While the abuse of power is not uncommon in Latin America, Hernández has taken the craft far beyond the petty pocket lining of your average embezzler. He came to power in 2014, following an election where his campaign was funded in part by $250 million stolen from the health service, which left some 3,000 Hondurans dead due to the distribution of counterfeit medicine. It also was a campaign that US prosecutors have said was funded by millions of dollars from drug traffickers.
Since then he has used the military to crack down on political dissent, reduced or removed penalties for corruption, refused to renew internationally mandated anti-corruption bodies, committed electoral fraud, and worked directly with narcotraffickers — among them his younger brother, Tony, who was recently sentenced to life imprisonment in New York for leading “a violent, state-sponsored drug trafficking conspiracy.”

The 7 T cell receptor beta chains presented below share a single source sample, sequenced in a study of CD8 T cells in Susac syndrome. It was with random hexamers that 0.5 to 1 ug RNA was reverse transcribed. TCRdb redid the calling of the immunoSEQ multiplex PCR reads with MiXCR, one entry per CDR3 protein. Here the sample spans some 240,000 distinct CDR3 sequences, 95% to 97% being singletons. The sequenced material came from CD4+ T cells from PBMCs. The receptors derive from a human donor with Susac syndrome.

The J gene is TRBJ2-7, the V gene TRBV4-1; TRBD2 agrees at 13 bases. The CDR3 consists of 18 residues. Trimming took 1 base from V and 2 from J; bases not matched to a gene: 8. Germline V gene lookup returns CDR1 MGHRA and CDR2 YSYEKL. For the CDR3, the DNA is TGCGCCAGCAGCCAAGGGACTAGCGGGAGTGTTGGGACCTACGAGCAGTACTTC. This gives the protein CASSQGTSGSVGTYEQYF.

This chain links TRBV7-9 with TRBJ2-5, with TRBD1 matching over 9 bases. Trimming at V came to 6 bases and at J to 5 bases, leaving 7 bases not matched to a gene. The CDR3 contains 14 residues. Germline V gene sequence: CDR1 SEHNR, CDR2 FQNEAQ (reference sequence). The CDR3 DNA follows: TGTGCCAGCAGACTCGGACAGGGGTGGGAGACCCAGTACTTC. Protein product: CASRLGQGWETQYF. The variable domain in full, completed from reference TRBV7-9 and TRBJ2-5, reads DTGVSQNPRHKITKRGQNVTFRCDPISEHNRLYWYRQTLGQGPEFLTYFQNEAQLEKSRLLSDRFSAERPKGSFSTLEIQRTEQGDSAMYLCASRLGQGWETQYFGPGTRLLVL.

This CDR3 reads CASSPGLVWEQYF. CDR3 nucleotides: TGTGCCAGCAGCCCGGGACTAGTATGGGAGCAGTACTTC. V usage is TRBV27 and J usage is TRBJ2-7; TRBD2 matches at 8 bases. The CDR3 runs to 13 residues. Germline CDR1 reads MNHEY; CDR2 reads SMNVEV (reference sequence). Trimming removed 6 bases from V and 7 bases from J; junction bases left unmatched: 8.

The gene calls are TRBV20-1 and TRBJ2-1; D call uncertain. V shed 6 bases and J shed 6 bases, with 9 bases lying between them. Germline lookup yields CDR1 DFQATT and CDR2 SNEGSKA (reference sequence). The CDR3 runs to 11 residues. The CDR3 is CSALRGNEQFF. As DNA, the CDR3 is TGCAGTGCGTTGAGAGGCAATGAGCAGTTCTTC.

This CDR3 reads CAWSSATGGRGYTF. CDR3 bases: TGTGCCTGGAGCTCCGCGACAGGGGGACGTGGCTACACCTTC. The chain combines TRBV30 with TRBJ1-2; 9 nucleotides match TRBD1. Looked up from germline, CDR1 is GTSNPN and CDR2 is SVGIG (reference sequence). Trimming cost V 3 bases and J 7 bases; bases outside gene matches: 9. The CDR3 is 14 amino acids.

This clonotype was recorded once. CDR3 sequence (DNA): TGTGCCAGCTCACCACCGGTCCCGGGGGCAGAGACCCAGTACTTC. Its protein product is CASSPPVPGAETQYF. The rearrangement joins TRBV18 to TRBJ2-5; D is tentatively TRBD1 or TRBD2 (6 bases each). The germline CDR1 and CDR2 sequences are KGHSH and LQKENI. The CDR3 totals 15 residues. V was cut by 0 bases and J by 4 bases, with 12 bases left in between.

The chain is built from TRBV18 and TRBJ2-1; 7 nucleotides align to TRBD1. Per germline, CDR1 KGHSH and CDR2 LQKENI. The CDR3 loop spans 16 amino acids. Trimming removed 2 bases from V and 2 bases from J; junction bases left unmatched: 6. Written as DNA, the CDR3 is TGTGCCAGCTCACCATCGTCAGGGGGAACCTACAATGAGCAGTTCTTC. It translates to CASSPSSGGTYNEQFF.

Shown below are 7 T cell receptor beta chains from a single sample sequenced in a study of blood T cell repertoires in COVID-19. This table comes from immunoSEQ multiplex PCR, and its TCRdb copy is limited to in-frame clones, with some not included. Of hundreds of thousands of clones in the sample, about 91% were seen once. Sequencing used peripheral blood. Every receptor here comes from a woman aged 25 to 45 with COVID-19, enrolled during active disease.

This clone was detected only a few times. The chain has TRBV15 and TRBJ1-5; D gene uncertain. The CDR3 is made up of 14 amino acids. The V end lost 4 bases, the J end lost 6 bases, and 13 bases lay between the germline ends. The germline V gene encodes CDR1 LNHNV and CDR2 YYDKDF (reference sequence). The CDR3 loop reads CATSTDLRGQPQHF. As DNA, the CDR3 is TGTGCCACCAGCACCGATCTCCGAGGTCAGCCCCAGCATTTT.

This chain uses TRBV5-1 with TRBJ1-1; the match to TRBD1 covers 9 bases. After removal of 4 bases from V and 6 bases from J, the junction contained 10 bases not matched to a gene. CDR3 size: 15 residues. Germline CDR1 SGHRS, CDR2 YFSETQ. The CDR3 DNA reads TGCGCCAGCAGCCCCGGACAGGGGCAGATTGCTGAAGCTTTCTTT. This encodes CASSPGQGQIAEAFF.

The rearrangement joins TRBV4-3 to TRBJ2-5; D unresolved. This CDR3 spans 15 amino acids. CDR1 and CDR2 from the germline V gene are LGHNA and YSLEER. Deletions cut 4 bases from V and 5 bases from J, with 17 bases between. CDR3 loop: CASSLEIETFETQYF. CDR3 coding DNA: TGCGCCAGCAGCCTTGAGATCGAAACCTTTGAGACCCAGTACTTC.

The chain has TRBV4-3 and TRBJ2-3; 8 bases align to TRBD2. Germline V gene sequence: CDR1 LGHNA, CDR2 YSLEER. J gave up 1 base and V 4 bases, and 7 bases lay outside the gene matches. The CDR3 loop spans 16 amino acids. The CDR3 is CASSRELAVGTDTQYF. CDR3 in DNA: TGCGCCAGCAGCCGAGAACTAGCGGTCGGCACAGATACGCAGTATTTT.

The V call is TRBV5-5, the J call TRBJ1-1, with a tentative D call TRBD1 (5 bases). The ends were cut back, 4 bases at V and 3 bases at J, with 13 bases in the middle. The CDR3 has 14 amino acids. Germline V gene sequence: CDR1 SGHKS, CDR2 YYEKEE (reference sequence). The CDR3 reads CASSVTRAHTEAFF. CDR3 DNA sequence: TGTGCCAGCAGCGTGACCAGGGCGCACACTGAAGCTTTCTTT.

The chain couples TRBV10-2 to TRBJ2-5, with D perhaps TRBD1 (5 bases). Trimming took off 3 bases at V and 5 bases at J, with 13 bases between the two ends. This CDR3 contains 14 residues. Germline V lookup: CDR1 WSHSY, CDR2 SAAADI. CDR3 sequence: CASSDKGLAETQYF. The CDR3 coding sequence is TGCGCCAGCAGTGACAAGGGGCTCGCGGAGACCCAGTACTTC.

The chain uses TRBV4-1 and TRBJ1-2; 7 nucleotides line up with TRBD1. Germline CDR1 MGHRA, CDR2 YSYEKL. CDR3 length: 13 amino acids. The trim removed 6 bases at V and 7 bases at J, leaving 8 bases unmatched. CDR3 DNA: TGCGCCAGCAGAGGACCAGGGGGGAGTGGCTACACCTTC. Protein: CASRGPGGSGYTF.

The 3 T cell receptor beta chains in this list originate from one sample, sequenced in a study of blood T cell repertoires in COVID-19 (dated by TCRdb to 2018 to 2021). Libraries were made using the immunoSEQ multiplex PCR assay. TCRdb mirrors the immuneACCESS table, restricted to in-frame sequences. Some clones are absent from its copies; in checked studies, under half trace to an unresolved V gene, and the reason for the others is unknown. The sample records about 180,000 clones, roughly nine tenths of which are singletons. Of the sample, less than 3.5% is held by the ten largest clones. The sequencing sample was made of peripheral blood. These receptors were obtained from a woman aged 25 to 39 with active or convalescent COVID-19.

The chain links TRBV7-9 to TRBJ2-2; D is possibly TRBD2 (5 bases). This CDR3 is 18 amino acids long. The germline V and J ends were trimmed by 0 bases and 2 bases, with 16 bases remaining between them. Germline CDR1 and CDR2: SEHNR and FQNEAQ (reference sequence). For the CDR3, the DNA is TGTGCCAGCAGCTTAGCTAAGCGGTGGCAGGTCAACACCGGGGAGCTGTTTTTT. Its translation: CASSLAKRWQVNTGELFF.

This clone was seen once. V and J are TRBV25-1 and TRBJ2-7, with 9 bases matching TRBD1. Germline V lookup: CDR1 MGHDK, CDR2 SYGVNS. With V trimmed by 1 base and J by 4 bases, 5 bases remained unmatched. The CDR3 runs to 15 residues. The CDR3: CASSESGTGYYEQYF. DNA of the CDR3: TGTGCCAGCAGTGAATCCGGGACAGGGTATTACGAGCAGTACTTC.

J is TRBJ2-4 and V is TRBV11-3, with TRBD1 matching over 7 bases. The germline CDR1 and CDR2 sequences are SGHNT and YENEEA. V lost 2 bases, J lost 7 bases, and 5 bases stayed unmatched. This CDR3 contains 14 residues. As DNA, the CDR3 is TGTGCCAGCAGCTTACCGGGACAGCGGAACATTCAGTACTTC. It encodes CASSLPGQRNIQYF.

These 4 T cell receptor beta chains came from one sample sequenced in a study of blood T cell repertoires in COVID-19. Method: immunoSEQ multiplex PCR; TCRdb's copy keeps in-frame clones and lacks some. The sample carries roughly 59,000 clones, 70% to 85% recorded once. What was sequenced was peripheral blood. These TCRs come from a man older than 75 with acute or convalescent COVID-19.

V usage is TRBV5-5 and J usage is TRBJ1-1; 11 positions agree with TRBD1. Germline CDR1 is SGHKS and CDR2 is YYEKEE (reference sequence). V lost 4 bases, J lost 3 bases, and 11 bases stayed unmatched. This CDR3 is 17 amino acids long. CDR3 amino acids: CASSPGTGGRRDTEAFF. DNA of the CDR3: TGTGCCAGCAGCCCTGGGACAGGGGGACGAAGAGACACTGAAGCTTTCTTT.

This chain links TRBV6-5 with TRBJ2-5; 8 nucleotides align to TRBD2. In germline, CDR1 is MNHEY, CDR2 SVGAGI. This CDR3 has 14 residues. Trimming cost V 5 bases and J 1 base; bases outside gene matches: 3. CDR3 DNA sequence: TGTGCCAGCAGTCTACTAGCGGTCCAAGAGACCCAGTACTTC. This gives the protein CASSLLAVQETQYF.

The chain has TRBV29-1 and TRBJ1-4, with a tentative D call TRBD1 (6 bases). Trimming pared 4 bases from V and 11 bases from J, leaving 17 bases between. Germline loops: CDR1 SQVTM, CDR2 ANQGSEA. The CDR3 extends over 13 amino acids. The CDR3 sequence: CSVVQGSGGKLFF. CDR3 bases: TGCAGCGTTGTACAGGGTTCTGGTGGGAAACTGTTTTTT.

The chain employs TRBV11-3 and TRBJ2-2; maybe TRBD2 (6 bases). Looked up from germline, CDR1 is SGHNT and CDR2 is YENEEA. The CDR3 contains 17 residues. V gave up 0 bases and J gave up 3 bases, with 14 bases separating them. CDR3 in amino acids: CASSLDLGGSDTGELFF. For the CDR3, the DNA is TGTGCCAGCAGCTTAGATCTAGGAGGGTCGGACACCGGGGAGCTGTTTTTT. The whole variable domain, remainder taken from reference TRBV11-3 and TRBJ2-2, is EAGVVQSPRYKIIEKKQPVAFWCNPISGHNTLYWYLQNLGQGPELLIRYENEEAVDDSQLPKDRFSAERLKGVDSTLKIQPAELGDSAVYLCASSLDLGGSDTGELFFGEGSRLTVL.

Federal prosecutors charged that Tony Hernández “commanded heavily armed members of the Honduran military and Honduran National Police; he sold machine guns and ammunition to drug traffickers, some of which he obtained from the Honduran military; he controlled cocaine laboratories in Colombia and Honduras; he secured millions of dollars of drug proceeds for Honduras’s National Party campaigns in connection with presidential elections in 2009, 2013, and 2017; and he helped cause at least two murders.” Although implicated in many of his brother’s crimes, Hernández was never charged.